I received a complimentary copy of Stratagem for an honest evaluation of its merits.
The book’s premise took the reality TV concept and stretched it to its limits, which intrigued me. I am glad I was not disappointed. Carrol established compelling characters (with one small deviation which I will address later) and the story line is very well paced. At one point, I was fascinated how the description of the video replay made me think the author was writing a screenplay, as she constructs the narrative with such precision that I could easily visual what was happening. Carrol also makes a big deal about the timeline which is important. I tend to read quickly, which I do not advise during these key segments because it is easy to not keep track of characters and their movements if you are going at too fast a clip.
Carrol also does a good job with her red herring of a suspect, as I did not figure out the actual culprit until near the reveal. The wrap-up was rather pleasant as well.
The only real complaint I had was motivation of the female detective. To her credit, Carrol provides an explanation for hard-line approach, but it seems to wrap up a little too neatly and the character is back on the right page before you know it. Again, this is the B story, so it’s not that big of a deal.
In short, if you enjoy a good suspense story, you really can’t go wrong with Stratagem, or, if this work is any indication, with Carrol’s other titles.
And, for a fortunate reader, here's your chance to win an $25 Amazon gift card.
Whether laced with abject fear or indescribable giddiness, one thing all writers dream about is going on a book tour.
You have visions of flying into a faraway town and being swept from book shop to book shop. You meet fans, sign copies of your masterpiece and get interviewed about you characters and what makes them tick.
When you’re an indie writer, this is where the bubble bursts. Forget jet-setting and limo rides. The only book tour you can afford to take is to chatting up about your latest tome with the cashier at Trader Joe’s or Target.
But there are economical ways to get people buzzing about your book and one of them is the virtual book tour. Basically, you sign up for a service where people agree to read your books and review them, providing that much needed booster shot either before or just after a book launch (Before works best).
The plus side is that people who others listen to are reading your book. They are sharing their thoughts, discussing the relative strengths and weaknesses of your story line and character descriptions. You have arrived. People who enjoy your genre have picked up your book and are telling their friends about it.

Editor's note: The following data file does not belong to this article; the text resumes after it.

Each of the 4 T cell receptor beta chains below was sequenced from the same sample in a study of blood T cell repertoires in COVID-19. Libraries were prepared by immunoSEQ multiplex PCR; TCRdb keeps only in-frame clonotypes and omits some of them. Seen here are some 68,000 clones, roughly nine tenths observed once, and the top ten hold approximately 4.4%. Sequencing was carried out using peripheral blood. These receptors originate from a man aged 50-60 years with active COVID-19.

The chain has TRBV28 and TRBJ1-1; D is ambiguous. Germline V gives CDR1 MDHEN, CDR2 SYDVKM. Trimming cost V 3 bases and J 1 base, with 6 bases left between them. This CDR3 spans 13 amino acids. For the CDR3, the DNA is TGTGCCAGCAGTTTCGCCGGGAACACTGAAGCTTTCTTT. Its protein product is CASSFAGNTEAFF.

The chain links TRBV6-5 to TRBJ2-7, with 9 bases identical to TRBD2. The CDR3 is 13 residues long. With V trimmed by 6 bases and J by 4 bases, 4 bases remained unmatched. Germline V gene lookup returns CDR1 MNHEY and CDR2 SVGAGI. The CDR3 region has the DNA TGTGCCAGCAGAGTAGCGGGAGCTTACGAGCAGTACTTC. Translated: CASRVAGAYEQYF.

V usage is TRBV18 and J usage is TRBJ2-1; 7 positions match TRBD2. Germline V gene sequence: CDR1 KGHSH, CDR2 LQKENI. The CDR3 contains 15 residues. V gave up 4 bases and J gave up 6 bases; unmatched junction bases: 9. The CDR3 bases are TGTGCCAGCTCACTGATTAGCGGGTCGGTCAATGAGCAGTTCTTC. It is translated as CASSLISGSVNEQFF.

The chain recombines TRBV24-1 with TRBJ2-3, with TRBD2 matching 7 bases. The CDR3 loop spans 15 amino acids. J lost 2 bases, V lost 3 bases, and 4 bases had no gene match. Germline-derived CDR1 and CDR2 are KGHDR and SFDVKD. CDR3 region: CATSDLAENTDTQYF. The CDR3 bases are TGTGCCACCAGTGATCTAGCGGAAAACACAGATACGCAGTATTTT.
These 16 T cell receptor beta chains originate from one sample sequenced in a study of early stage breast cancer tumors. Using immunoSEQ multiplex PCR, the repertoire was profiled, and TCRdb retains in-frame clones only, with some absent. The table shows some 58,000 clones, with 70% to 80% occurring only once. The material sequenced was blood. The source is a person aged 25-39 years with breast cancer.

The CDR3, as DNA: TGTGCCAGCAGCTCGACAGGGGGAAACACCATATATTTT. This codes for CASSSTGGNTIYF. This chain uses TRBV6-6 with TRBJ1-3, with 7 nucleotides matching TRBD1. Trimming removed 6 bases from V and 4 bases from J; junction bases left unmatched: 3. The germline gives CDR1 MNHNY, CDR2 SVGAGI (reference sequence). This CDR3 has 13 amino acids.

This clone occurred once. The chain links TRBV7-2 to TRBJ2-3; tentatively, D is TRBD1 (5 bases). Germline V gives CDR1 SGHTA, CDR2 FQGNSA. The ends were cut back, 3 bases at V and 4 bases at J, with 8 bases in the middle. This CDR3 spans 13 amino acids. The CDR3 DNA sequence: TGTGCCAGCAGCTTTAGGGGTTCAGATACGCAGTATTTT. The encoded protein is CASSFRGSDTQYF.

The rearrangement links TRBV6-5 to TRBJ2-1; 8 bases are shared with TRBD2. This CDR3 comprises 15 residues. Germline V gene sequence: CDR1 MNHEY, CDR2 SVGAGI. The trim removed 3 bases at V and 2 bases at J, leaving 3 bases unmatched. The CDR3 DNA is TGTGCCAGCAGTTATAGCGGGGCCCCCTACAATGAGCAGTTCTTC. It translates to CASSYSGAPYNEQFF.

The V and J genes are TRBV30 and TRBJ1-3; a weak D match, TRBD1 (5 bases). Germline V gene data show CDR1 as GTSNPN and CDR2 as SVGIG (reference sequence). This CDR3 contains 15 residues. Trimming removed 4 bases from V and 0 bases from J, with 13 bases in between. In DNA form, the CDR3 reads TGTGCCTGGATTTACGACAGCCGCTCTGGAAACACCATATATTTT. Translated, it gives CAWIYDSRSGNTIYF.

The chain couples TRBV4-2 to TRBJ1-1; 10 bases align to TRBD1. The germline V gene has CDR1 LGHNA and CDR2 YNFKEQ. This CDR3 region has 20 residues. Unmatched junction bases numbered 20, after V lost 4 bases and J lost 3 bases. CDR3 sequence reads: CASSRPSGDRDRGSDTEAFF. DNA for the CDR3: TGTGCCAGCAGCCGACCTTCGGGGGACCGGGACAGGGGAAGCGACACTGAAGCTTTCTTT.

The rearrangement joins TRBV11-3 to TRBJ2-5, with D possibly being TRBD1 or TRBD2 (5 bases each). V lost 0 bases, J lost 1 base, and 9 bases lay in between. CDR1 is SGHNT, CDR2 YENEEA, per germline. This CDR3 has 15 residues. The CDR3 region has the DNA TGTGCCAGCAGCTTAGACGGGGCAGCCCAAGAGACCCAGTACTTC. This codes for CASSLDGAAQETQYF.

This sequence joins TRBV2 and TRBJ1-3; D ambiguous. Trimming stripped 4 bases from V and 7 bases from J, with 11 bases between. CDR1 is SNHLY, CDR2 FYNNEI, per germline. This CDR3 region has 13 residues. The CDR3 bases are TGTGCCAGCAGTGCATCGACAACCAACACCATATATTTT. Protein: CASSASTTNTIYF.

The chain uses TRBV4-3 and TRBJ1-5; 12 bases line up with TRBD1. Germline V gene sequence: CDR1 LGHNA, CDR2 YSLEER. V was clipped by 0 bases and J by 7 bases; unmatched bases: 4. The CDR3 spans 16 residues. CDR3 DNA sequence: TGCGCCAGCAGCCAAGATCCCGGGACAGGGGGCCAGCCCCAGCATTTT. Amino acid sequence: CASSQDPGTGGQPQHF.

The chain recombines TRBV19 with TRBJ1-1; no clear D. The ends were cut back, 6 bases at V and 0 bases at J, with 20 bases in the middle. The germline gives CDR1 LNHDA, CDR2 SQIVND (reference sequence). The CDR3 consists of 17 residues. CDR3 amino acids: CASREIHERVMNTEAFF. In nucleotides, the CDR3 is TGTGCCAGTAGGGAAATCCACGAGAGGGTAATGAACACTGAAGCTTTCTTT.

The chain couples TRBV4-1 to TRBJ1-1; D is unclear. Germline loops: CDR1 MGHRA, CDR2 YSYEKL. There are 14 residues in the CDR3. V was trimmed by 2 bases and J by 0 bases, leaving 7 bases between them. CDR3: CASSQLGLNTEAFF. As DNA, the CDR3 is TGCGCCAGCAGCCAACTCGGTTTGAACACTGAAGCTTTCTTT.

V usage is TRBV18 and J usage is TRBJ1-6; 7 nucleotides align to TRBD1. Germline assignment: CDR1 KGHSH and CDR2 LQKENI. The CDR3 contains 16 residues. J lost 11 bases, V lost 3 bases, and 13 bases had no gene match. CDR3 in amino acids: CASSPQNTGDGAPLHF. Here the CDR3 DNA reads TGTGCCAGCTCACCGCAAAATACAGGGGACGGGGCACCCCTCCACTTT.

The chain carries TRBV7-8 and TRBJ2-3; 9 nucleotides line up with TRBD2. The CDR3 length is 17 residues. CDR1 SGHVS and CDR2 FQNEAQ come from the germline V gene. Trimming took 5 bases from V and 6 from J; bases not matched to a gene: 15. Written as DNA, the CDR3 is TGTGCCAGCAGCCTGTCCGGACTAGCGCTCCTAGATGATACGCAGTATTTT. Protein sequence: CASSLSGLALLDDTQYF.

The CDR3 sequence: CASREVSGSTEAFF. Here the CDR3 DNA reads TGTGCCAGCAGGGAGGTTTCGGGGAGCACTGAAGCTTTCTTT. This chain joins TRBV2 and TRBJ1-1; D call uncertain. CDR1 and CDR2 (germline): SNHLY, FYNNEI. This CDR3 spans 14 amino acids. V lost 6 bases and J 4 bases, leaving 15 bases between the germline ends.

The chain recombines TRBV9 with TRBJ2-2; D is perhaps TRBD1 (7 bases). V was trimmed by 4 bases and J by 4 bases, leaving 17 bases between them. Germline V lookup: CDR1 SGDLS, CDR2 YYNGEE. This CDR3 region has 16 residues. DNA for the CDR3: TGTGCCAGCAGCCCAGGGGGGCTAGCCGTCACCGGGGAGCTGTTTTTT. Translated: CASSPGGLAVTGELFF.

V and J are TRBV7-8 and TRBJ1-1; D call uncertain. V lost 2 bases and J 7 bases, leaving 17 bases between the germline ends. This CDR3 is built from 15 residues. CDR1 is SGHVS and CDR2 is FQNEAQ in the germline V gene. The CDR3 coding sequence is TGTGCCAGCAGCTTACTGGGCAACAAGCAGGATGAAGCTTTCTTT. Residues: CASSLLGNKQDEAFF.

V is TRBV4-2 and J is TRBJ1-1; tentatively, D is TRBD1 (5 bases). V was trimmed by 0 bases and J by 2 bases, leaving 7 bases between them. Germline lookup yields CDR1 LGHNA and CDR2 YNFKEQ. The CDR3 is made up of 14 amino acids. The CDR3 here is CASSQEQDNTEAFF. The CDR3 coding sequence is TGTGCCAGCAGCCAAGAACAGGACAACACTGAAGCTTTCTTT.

This also is the downside.
The problem with indie writing in particular is that you tend to live in this isolated bubble where your family and friends who love you are just amazed you wrote a book (or another book). They likely aren’t going to say anything too bad.
When you ask people to give honest opinions in their reviews, that is exactly what they are going to do. While I have more Amazon reviews than any of my other titles, my overall rating is lower than with my previous books. I still have really good reviews, but I’m probably not as good a writer as those who love me kept telling me I was.
All in all, I wholly recommend creative and cost-effective ways to promote your books, even if not every response is glowing.
There is an axiom about too much heat and a kitchen that comes to mind.
I received a complimentary copy of Chosen People in exchange for an honest review of its merits.
For years, Robert Whitlow has been marketed as the John Grisham of Christian Fiction, which I think might be a bit unfair. While it may have been true in the beginning of the Christian legal fiction genre there was no one but Whitlow, but that is not the case today (Cara Putman comes readily to mind, for starters).
Also, it presupposes there is one style in which one can write a legal fiction: in a conversational, around-the-campfire storytelling yarn. That may be how Grisham writes, but Whitlow has his own style.
Whitlow has matured in his narrative prose (as do all good writers) and that is on display in Chosen People. The characters are well formed and there is some humor to break up the tension that runs throughout the story. The author clearly has done his research and the locations both near and far feel real. As the characters walk the streets of Jerusalem, for example, you feel you are doing the same. And there were some secondary characters that were a nice addition to the tale.
I suppose that my chief storytelling concern was that the love triangle was not resolved in a way that made sense to me. In Whitlow’s attempt to set up both potential partners as interesting prospects, I thought Hana made a choice that went against her character. Then again, Whitlow might argue that he wasn’t setting up a triangle at all, or that I didn’t truly understand what was driving Hana and her decisions. The ending also seemed a bit rushed, but that tends to be an unfortunate trend in contemporary storytelling.
But, to be fair, these are smaller concerns when weighed against the positive elements of the tale. All in all, nicely done, Mr. Whitlow.
Check out this chance to win three of Whitlow's books.
I've been writing stories and taking photos since I was old enough to hold a pencil and stand behind a tripod.